Tip Your Cap to The Gallery

Monday March 19th, 2007

Giant puddles in the middle of fairways will likely be distant memory, given that the World Golf Championships-Accenture Match Play Championship has moved to Arizona. Now that the La Costa era has come to a close, perhaps we'll find drier weather in the desert north of Tucson, where The Gallery Golf Club at Dove Mountain resides. Judging by the course layout, we should witness more heat as well, when it comes to exciting matches.

Aside from La Costa's weather-related woes, its composite layout failed to inspire as well, at least in terms of match-play magic. Comprised of nine holes from the North Course and nine holes from the South, La Costa's tournament set-up was a hardy, attractive challenge, to be sure, but it lacked great risk/reward holes that help make match play so appealing. That's where the Gallery's South course will shine. Gallery South may not have the inherent drama and forced carry thrills that characterize some of the very best desert courses, but what it does offer are handsome mountain vistas and options galore.

I asked Accenture Match Play defending champion Geoff Ogilvy, is there such thing as a good match play course—and if so, what elements go into making a good match play course? Ogilvy replied, "I guess there are probably good courses for match play. Four par 5s that people can get to is a good start. If there are holes that people have to make decisions, it's going to be a good match play course because there might be a guy who might want to lay it up on a par 5 and if his opponent has pulled a 3-wood and hits it on the green, then he has to go for the green. I mean that sort of stuff—it's interesting—whereas if it's just an obvious play, where everyone lays it up and where everyone hits the same shots all day, then it's not going to create the excitement and the decisions."

Clearly warming to the topic, Ogilvy continued. "The funnest part of golf is watching us struggle with the decision whether to go over the water or not go over the water—should I go for it or not go for it—then go for it. That's the funnest part of watching golf, isn't it? If you've got four par 5s that you can reach and two par 4s that you can drive it on, as you do here at The Gallery, then you've got decisions. It's nice to have few holes like that—and here, I'd suggest that you're going to have lots of holes like that. Whenever you have golfers making decisions they don't want to make, golf is a better game to watch. That's what's going to happen here. It's going to be a good tournament."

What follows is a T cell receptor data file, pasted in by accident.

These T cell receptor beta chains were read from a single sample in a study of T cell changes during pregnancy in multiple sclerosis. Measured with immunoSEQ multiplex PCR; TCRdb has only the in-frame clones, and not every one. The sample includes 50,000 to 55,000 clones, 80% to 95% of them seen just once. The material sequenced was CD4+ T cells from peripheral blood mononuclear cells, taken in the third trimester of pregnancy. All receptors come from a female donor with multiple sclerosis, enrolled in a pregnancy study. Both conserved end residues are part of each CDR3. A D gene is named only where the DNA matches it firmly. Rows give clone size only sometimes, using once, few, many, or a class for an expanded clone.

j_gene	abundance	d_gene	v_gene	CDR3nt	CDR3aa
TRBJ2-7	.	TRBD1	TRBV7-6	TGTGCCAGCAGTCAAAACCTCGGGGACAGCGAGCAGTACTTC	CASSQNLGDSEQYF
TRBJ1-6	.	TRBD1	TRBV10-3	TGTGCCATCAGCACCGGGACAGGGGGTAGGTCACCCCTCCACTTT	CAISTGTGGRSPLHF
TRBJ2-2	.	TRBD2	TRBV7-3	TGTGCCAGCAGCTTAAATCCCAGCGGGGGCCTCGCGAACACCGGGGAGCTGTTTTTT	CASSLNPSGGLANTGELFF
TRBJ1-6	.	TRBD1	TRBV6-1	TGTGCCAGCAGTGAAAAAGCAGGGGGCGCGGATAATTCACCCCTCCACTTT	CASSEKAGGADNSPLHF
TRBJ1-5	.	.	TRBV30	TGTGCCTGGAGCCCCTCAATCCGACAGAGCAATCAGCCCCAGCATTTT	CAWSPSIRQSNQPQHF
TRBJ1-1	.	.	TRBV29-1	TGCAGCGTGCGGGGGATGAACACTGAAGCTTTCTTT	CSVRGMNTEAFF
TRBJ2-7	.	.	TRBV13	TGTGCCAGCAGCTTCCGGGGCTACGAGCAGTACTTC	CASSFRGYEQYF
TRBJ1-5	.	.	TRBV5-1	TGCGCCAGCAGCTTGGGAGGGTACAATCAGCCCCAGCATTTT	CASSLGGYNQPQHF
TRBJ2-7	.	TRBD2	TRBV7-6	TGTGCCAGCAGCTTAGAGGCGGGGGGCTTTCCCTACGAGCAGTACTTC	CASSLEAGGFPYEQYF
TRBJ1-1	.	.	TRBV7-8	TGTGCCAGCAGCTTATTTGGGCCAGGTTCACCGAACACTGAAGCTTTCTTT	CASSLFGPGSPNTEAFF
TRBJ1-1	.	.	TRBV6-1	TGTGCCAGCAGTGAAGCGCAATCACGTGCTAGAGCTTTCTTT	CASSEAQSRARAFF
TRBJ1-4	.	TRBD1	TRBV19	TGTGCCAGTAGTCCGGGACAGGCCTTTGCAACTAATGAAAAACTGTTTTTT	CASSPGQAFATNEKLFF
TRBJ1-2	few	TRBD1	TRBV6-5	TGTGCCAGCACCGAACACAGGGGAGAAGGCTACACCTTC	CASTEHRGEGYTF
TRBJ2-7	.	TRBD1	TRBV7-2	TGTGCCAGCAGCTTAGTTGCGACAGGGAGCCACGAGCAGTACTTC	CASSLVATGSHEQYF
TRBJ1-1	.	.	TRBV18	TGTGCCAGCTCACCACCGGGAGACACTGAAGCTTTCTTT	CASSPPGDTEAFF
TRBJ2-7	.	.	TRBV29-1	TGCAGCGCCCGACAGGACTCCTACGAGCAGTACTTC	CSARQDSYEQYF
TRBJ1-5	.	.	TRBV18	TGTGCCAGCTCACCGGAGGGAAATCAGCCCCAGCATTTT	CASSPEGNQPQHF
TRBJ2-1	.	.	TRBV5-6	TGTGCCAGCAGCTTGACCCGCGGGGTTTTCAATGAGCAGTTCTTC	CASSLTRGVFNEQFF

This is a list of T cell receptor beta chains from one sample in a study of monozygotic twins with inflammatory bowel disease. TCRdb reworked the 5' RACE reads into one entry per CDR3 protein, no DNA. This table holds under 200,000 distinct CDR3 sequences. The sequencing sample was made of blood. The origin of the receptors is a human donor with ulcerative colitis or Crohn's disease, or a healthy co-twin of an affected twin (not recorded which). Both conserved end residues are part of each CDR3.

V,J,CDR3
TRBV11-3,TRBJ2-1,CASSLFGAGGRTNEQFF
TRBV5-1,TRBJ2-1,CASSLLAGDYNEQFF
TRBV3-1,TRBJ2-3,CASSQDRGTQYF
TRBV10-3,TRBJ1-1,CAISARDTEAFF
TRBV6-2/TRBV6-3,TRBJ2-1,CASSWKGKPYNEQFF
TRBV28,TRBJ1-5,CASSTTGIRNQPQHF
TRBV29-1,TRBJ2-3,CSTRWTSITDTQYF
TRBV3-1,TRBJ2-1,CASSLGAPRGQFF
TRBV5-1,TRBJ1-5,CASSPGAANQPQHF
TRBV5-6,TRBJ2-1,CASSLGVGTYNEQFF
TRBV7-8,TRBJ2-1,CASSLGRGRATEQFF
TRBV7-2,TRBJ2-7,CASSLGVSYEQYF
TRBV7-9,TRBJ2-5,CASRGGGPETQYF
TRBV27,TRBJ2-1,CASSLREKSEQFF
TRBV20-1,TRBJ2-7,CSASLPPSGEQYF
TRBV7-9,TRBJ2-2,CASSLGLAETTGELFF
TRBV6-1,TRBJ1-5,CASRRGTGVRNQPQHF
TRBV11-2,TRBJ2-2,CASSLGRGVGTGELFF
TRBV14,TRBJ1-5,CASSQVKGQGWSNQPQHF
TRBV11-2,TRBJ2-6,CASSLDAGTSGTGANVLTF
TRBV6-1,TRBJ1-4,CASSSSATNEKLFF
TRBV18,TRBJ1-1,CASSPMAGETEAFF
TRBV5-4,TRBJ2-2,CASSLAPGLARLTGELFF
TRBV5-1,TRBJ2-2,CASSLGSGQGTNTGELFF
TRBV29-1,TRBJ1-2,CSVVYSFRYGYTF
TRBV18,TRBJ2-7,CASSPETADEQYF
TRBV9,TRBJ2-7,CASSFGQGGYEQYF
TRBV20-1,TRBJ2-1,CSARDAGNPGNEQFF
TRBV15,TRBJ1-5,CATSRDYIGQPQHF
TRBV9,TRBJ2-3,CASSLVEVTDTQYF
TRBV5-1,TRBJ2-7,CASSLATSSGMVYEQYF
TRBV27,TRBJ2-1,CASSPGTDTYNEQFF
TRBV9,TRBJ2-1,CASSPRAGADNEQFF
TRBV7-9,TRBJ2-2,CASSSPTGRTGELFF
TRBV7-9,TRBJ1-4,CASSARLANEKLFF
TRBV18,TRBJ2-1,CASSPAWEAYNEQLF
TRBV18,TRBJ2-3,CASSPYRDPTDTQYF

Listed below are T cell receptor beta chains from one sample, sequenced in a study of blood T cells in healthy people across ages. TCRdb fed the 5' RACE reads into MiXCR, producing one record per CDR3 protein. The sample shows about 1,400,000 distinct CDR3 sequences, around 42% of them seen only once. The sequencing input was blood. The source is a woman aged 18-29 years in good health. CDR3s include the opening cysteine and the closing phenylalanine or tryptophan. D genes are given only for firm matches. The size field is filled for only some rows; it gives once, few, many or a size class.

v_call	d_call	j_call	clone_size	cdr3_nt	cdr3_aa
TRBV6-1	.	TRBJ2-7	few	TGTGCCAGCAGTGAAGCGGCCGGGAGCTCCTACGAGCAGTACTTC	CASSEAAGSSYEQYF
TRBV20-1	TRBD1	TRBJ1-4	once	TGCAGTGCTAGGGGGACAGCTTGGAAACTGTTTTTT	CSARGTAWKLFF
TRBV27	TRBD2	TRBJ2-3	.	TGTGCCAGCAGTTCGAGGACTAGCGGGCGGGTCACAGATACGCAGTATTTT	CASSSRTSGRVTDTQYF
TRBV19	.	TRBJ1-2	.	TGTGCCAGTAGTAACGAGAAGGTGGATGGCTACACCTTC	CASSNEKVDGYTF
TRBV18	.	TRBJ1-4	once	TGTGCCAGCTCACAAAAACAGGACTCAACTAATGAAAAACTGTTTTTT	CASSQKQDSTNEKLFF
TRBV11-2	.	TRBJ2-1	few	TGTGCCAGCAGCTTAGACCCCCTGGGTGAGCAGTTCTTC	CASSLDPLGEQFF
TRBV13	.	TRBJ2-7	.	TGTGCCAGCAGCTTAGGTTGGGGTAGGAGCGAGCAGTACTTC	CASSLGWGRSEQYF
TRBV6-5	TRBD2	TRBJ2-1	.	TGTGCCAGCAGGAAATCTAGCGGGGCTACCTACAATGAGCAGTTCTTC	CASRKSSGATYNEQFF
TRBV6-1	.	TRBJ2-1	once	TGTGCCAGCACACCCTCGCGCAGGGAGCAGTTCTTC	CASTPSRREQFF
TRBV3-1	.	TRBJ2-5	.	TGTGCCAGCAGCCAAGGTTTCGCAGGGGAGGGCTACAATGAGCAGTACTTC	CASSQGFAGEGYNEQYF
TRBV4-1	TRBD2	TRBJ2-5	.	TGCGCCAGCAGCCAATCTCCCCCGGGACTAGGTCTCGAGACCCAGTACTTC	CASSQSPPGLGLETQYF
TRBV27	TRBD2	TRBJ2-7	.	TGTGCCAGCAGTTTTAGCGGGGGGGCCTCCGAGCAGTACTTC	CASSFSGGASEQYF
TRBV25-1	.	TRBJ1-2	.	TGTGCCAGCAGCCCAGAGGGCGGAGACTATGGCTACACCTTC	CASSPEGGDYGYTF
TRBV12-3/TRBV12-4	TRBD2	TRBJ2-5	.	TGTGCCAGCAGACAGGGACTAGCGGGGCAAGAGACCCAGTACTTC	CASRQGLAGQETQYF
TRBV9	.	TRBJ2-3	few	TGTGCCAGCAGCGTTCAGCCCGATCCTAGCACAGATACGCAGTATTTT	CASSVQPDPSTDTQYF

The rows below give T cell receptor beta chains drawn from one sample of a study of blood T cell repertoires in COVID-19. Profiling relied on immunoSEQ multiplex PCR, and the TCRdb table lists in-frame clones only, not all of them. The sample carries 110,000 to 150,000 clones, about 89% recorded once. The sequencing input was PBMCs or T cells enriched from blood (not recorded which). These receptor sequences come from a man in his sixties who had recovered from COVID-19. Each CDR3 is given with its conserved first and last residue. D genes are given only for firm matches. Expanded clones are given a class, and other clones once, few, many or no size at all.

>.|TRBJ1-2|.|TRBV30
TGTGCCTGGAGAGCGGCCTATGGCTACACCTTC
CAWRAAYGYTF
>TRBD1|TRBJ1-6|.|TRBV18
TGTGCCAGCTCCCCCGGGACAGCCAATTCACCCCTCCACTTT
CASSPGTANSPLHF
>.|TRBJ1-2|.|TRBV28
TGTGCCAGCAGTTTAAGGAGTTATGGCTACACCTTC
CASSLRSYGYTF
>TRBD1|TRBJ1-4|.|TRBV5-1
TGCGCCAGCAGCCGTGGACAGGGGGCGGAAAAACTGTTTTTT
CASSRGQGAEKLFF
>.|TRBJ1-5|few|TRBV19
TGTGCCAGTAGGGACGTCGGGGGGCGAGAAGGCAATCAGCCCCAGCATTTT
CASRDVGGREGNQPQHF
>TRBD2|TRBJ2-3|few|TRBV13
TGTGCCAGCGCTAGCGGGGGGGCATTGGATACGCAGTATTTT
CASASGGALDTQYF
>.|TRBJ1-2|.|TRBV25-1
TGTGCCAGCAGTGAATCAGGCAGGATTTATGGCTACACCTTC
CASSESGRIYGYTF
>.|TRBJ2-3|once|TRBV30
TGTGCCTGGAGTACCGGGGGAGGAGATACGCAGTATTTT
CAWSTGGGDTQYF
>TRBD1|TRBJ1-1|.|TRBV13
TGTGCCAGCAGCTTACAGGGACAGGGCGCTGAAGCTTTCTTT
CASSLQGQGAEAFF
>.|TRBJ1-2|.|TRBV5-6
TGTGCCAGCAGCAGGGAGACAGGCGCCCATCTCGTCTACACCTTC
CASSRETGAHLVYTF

Architect John Fought created the South Course at The Gallery in 2004 to complement the club's North Course that he co-designed with Tom Lehman in 1998. That it does. Fought calls the South Course, "The Pinehurst of the Desert," because he crafted it to pay homage to the work of Donald Ross. Thus many of the greens are turtle-backed, with fall-offs to all sides, which create a variety of intriguing chipping possibilities. To be sure, Pinehurst's greens demand more precise approaches, but the effect is the similar—that sloppy shots will be punished by rolling away into an awkward recovery spot. For the Pinehurst effect to be in full force, these greens need to be firm and fast—otherwise, the pros will tear them up, whether at stroke play or match play. But if it rains hard and the greens lose their starch, look for the long hitters to prevail. If they stay hard and quick, shotmakers will rule.

While all four par 5s, the 1st, 5th (even at 616 yards...after all we're at 3,000 feet of elevation), the 10th and the 17th will be within reach, perhaps the most exciting holes will be the driveable par 4s, the 349-yard 7th and the 362-yard 12th. Best of all, if you want to experience these risk/reward tests yourself, you can. Although The Gallery at Dove Mountain is primarily a private club, they do allow limited outside play on each course every other day. Yes, it's true that anything can happen in match play—well, anything except maybe you beating Geoff Ogilvy.

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